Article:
They'll only be living in your back yard for 6 months or so while they're working, and the husband will mow your lawn on the cheap. . . you'll have to pay for their kids' education - oh, and their medical bills, Food Stamps, and you'll also have to pay to have a second newspaper delivered that's printed in their language in case they want to read it. . . and if you dare complain that these people jumped your fence and are trespassing on your property, they'll call on every other fence-jumper to hold public rallies decrying your complaint as "racist" (since the vast majority of trespassers are from the same country, they can actually get away with it) and demand that their particular type of trespassing (and no other) be made retroactively legal. . . instead of thanking you profusely for not shooting them.


Why not issue a visa for roaming room to room in your own house?

Pete Murphy

Rampant population growth threatens our economy and quality of life. Immigration, both legal and illegal, are fueling this growth. I'm not talking about environmental degradation or resource depletion. I'm talking about the effect upon rising unemployment and poverty in America.

I should introduce myself. I am the author of a book titled "Five Short Blasts: A New Economic Theory Exposes The Fatal Flaw in Globalization and Its Consequences for America." To make a long story short, my theory is that, as population density rises beyond some optimum level, per capita consumption of products begins to decline out of the need to conserve space. People who live in crowded conditions simply don’t have enough space to use and store many products. This declining per capita consumption, in the face of rising productivity (per capita output, which always rises), inevitably yields rising unemployment and poverty.

This theory has huge implications for U.S. policy toward population management, especially immigration policy. Our policies of encouraging high rates of immigration are rooted in the belief of economists that population growth is a good thing, fueling economic growth. Through most of human history, the interests of the common good and business (corporations) were both well-served by continuing population growth. For the common good, we needed more workers to man our factories, producing the goods needed for a high standard of living. This population growth translated into sales volume growth for corporations. Both were happy.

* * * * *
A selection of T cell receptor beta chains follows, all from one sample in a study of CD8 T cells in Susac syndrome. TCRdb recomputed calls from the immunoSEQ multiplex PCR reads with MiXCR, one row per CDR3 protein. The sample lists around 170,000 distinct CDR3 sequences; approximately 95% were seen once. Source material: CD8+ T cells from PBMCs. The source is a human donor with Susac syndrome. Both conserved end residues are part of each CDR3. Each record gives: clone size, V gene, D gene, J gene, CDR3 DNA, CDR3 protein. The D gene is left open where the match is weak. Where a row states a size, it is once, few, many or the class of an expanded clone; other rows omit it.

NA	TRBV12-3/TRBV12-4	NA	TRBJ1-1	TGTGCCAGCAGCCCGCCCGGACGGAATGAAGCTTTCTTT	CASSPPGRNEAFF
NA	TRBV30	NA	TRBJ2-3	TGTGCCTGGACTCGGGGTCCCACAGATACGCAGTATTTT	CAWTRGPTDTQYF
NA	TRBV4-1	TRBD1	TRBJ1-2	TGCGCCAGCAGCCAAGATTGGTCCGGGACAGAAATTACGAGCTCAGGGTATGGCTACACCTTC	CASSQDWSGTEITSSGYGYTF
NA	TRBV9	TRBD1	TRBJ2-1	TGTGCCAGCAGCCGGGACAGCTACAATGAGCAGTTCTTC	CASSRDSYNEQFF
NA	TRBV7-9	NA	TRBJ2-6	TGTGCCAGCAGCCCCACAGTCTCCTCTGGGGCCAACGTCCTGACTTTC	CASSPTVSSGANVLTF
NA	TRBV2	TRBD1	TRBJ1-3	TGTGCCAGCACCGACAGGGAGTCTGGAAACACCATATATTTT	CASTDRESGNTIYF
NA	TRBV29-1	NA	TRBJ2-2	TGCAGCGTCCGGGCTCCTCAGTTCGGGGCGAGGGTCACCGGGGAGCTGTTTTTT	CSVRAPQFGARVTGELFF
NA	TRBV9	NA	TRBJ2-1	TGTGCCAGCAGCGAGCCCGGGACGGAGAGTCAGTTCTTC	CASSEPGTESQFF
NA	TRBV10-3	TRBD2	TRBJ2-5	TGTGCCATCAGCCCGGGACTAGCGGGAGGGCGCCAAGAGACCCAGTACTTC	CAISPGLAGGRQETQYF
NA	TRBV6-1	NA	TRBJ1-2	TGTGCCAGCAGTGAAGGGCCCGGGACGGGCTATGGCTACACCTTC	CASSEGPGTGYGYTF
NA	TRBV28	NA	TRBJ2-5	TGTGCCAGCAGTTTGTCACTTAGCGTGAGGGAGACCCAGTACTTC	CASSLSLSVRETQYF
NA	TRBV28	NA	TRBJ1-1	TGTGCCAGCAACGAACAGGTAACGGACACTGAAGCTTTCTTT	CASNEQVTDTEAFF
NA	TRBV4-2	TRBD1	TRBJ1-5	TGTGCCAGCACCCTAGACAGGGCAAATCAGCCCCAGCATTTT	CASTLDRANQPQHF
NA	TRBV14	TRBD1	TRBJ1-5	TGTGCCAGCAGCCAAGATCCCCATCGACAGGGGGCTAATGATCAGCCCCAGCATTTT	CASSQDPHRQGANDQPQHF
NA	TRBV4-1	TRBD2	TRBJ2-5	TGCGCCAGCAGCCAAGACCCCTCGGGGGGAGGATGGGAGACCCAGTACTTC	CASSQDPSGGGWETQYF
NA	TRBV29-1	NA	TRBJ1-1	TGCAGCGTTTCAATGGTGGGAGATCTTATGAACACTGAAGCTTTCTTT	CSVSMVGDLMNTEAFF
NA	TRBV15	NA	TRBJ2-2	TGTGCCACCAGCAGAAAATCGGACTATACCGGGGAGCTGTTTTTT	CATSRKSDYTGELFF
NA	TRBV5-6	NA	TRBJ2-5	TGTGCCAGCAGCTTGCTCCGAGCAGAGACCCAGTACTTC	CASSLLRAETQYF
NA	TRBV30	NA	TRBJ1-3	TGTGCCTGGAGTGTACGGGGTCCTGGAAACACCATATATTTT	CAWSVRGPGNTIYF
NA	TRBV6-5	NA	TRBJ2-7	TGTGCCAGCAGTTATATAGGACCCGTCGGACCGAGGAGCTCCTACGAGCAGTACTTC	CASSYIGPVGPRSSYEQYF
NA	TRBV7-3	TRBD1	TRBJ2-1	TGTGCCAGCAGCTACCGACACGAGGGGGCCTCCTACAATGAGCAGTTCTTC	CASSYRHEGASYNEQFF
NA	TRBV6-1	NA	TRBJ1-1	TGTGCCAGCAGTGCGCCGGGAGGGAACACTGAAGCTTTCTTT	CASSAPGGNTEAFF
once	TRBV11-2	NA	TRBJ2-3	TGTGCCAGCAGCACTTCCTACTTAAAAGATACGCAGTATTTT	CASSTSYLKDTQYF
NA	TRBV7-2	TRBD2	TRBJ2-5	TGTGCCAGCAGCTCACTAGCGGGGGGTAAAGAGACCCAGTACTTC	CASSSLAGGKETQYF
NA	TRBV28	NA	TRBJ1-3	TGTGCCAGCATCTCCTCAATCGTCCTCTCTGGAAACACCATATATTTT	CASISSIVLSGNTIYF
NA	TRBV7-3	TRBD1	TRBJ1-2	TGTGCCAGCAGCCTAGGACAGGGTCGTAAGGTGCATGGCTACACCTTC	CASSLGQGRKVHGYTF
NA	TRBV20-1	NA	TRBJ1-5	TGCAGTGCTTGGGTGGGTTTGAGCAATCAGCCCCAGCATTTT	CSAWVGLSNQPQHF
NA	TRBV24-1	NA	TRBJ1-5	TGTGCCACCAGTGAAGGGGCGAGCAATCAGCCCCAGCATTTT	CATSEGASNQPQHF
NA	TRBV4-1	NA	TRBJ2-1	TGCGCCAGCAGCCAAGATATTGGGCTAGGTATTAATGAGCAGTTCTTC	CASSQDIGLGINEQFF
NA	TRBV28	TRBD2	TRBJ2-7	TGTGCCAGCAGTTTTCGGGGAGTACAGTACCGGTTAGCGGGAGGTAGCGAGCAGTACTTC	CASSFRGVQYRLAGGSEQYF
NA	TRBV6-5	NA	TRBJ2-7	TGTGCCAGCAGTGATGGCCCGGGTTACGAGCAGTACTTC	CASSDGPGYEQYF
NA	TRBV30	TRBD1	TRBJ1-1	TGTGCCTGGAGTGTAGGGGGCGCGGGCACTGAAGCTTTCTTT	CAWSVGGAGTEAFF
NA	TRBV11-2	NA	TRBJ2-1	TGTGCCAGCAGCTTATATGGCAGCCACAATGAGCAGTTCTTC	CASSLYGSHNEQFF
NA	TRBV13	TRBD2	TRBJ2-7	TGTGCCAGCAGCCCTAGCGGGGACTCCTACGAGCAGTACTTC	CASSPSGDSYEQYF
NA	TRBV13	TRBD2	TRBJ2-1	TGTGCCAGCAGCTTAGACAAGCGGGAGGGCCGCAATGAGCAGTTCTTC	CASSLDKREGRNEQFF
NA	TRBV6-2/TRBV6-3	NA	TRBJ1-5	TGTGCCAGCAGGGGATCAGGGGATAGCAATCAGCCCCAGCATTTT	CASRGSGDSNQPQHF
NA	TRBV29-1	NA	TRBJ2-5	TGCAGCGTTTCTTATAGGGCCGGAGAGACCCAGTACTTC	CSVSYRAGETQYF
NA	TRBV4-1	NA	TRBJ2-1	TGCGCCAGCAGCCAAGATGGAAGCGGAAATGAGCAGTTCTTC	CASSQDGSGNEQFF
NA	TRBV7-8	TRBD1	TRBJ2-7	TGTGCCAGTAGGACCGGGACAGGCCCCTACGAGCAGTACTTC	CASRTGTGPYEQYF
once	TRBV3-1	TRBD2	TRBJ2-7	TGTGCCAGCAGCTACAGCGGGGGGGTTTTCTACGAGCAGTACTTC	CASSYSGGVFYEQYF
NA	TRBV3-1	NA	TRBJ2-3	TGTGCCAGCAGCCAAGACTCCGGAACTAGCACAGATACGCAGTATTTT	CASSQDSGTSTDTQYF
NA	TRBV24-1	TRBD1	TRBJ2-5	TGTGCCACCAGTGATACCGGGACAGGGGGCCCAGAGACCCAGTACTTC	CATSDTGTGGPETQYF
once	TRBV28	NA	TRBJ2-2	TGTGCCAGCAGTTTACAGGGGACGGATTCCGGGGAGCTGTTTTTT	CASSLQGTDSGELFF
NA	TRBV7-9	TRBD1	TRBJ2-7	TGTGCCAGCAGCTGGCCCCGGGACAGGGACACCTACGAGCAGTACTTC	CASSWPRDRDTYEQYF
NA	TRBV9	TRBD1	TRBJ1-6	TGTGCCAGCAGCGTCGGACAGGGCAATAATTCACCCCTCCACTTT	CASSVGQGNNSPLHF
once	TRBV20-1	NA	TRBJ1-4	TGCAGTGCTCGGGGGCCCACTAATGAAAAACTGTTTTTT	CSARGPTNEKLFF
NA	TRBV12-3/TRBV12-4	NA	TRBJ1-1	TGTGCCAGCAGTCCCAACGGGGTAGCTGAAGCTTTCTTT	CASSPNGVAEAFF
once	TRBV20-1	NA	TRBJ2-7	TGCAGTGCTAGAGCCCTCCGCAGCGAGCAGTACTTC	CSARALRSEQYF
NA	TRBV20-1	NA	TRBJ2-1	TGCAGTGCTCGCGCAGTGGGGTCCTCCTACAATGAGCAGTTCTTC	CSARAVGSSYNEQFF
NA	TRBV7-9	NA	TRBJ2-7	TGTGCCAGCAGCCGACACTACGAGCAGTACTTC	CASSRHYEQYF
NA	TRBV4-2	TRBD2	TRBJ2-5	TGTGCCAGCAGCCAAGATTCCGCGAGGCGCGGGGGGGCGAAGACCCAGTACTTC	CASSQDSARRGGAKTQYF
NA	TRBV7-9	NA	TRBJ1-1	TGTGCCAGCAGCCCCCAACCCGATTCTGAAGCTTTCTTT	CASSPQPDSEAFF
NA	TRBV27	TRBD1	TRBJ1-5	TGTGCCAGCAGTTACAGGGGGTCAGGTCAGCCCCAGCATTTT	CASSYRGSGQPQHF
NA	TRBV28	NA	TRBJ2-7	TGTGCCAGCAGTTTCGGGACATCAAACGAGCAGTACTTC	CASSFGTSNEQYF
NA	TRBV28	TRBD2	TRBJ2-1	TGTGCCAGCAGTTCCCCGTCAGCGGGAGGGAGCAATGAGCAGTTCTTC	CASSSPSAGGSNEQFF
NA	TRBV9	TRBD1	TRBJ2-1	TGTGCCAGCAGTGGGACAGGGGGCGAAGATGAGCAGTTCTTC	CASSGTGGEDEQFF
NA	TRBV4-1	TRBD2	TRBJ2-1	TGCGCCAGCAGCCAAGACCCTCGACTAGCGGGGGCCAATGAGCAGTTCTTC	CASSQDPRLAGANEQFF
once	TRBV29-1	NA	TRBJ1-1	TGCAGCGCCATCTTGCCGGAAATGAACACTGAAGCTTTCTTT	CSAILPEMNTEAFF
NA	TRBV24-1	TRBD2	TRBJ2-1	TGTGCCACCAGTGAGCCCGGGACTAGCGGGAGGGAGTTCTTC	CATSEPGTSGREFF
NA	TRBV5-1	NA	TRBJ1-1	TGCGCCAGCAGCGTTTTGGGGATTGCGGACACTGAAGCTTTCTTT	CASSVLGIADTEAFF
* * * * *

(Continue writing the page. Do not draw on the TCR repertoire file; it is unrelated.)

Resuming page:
But, once an optimum population density is breached, their interests diverge. It is in the best interest of the common good to stabilize the population, avoiding an erosion of our quality of life through high unemployment and poverty. However, it is still in the interest of corporations to fuel population growth because, even though per capita consumption goes into decline, total consumption still increases. We now find ourselves in the position of having corporations and economists influencing public policy in a direction that is not in the best interest of the common good.

The U.N. ranks the U.S. with eight third world countries - India, Pakistan, Nigeria, Democratic Republic of Congo, Bangladesh, Uganda, Ethiopia and China - as accounting for fully half of the world’s population growth by 2050. It's absolutely imperative that our population be stabilized, and that's impossible without dramatically reining in immigration, both legal and illegal.

If you’re interested in learning more about this important new economic theory, I invite you to visit my web site at OpenWindowPublishingCo.com where you can read the preface, join in my blog discussion and, of course, purchase the book if you like. (It's also available at Amazon.com.)

Pete Murphy
Author, "Five Short Blasts"